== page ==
Printer does a new operation Send-Notifications operation to the
Notification Recipient using a new MIME media type: "application/ipp-
ntfy" with the same encoding as "application/ipp". The Notification
Recipient returns an "application/ipp-ntfy" response. See the Hugo's
8.HTTP-Based IPP Notification Delivery - Same as 7, except that the
existing "application/ipp" MIME type is used in the request and the
response, since the encoding is the same.
9.SNMP traps over UDP - Subscriptions are created as in the [ipp-not].
The SNMP traps for the Printer MIB and Job Monitoring MIB are used to
deliver the notification using SNMP. See Ira's and my proposal:
10. UPD delivery as Send-Notifications - Subscriptions are created as
in the [ipp-not]. Notifications are delivered using a new IPP Send-
Notification request that is encoded as an 'application/ipp' MIME
type and sent as a raw UDP packet. The Notification Recipient
returns an 'application/ipp' MIME type response as a raw UDP packet.
11. TCP delivery as Send-Notifications - Same as 10, except TCP is used
instead of UDP.
12. Email - Subscriptions are created as in the [ipp-not]. The
notifications are delivered by email.
13. Instant messaging - Subscriptions are created as in the [ipp-not].
The "notify-recipient" specifies the Instant Messaging service. This
delivery method is an example where a notification service is used by
the client transparently to the IPP Printer because the IPP Printer
sends the notifications to the Notification Recipient which just
happens to be the Instant Messaging service. The ICQ number
identifying the Ultimate Recipient is passed as a parameter in the
URL specified by the client.
14. Paging - Same as 13, except that the notification service is a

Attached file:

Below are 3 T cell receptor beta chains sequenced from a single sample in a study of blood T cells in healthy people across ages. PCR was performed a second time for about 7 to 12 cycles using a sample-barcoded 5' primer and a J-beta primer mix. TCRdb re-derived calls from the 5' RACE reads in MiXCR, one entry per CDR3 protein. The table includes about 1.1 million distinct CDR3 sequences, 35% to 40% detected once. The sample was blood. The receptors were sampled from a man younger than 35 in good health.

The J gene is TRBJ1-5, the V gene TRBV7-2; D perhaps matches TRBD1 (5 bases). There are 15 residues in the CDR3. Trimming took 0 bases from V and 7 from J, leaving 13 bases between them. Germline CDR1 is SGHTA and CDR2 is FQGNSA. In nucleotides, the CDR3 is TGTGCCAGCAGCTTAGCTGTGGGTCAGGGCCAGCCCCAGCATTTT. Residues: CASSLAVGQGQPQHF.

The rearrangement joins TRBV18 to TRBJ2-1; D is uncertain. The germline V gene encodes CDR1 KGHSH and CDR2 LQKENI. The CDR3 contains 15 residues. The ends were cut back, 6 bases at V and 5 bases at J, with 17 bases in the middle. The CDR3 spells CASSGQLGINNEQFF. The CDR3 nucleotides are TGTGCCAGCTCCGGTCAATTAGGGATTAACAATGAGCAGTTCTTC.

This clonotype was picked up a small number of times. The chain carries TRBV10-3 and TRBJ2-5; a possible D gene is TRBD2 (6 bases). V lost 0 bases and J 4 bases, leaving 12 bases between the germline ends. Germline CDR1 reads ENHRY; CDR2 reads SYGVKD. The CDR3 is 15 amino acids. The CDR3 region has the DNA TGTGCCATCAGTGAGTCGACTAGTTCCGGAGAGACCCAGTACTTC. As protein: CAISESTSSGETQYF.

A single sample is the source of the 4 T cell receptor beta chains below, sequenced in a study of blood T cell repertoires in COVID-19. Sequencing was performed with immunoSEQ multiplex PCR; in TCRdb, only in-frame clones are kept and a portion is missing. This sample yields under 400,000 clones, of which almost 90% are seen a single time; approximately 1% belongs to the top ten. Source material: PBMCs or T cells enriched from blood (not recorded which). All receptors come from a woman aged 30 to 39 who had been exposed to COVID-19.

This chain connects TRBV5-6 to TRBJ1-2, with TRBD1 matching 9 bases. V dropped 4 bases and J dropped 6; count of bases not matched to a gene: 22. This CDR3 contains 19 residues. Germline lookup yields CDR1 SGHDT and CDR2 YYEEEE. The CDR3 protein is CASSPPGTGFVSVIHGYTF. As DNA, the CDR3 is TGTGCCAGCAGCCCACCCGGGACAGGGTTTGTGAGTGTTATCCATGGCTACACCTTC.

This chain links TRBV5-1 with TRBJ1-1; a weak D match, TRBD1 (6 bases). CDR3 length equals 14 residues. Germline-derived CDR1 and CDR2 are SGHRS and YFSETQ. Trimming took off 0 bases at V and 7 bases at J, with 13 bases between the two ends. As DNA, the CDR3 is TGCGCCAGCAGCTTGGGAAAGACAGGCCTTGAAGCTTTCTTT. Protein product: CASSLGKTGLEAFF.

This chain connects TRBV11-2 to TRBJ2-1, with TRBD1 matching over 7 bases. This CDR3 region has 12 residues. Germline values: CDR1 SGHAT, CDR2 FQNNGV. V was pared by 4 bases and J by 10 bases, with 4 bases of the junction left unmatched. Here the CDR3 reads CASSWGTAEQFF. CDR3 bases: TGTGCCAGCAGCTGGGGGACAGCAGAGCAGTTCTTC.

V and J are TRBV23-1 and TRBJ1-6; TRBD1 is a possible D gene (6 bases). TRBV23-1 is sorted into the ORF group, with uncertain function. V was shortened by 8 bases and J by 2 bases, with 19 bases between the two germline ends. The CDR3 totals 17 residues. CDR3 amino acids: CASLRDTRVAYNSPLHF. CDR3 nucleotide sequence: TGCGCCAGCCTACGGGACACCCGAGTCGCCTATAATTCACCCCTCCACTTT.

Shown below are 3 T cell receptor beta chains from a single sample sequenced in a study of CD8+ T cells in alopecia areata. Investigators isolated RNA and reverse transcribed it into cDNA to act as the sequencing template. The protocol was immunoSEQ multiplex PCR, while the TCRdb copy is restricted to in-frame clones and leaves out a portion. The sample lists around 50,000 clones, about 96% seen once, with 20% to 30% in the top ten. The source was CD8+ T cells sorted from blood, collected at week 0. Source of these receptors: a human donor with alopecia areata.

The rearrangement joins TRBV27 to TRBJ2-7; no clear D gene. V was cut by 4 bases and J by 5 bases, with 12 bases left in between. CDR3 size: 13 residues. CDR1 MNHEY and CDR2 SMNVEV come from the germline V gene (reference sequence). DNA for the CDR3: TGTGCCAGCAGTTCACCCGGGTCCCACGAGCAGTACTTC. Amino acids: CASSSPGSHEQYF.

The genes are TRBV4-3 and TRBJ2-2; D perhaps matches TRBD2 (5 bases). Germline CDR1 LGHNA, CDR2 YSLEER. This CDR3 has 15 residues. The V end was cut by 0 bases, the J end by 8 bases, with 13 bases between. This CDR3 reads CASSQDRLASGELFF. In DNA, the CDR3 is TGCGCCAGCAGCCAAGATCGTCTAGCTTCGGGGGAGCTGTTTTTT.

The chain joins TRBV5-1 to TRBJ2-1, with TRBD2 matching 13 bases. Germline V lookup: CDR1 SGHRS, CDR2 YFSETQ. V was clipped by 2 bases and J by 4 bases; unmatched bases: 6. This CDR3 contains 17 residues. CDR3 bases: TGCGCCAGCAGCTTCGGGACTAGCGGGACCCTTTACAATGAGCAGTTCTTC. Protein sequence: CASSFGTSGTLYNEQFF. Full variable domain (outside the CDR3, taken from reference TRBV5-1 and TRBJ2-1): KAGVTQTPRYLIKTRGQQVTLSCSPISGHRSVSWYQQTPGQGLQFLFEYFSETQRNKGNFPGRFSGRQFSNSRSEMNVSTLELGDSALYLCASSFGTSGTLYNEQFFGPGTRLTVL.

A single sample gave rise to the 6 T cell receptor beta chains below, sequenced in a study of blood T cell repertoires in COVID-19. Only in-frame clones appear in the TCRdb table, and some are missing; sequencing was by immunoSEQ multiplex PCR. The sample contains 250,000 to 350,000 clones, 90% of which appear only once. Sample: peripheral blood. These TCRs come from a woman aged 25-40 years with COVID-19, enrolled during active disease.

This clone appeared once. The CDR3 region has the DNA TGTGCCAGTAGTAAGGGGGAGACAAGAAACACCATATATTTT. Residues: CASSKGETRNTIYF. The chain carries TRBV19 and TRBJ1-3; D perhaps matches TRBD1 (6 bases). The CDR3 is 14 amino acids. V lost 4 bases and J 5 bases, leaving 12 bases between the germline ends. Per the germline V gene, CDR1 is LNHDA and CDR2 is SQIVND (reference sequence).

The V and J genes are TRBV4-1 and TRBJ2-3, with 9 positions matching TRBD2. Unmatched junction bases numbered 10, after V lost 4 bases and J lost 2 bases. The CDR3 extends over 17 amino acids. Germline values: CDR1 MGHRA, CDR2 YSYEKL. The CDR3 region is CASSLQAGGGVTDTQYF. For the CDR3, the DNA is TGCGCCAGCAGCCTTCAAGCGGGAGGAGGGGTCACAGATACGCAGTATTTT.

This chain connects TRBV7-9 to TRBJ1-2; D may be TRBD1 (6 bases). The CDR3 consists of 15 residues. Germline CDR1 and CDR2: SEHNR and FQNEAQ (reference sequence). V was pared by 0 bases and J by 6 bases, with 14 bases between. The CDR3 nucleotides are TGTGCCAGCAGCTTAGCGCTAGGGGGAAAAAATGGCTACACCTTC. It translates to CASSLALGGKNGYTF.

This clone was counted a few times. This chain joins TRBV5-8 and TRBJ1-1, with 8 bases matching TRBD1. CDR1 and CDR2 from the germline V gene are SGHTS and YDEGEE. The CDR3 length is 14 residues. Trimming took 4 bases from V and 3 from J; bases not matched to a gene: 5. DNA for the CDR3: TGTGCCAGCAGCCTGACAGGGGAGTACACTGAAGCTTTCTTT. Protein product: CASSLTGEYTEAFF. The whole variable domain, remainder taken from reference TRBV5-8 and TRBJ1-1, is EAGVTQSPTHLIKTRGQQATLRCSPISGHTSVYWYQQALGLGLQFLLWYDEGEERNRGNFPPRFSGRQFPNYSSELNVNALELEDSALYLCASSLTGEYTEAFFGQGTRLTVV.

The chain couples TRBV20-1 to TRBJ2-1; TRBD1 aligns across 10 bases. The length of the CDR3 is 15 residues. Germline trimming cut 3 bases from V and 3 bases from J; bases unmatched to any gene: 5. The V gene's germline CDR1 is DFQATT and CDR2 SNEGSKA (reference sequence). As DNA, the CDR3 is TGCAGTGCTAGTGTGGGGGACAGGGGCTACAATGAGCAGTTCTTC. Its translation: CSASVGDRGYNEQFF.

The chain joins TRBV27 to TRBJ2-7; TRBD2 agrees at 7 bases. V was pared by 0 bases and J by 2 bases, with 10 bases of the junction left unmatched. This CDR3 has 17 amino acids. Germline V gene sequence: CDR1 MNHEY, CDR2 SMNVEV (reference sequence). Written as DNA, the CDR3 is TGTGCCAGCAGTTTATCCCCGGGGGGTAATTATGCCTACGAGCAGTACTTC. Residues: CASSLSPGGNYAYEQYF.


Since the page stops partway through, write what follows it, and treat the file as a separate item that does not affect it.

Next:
Paging System. The phone number of the Ultimate Recipient is sent as
a parameter in the URL specified by the client.
15. Configured operator paging - There is no subscription object
created. Only a new "operator-paging-number (text)" Printer
Description attribute is added that the System Administrator can
configure. Only Printer events that stop the device are sent by
calling the indicated number.
16. Configured operator delivery - Same as 15, except that the new
Printer Description attribute is "operator-recipients (url)" so that
any delivery method may be used that has text delivery.
17. Configured operator delivery with event filter - Same as 16, with
the addition of an "operator-events (1setOf type2 keyword)" Printer
attribute as well, so that the event can be configured.
18. Configured operator delivery with reasons filter - Same as 17, with
the addition of an "operator-printer-state-reasons (1setOf type2
keyword)" Printer attribute as well, so that specific printer state
reasons can be specified to cause notifications to be sent.
19. Alternatives 1, 2, and 3 with all Subscriptions - Same as 1, 2, and
3 with the addition that the client can use Create-Printer-
Subscription and Create-Job-Subscription operations to request the
notifications, as well as Job Creation requests. I didn't want to
clutter up the presentation with these variants.
20. Your proposal goes here...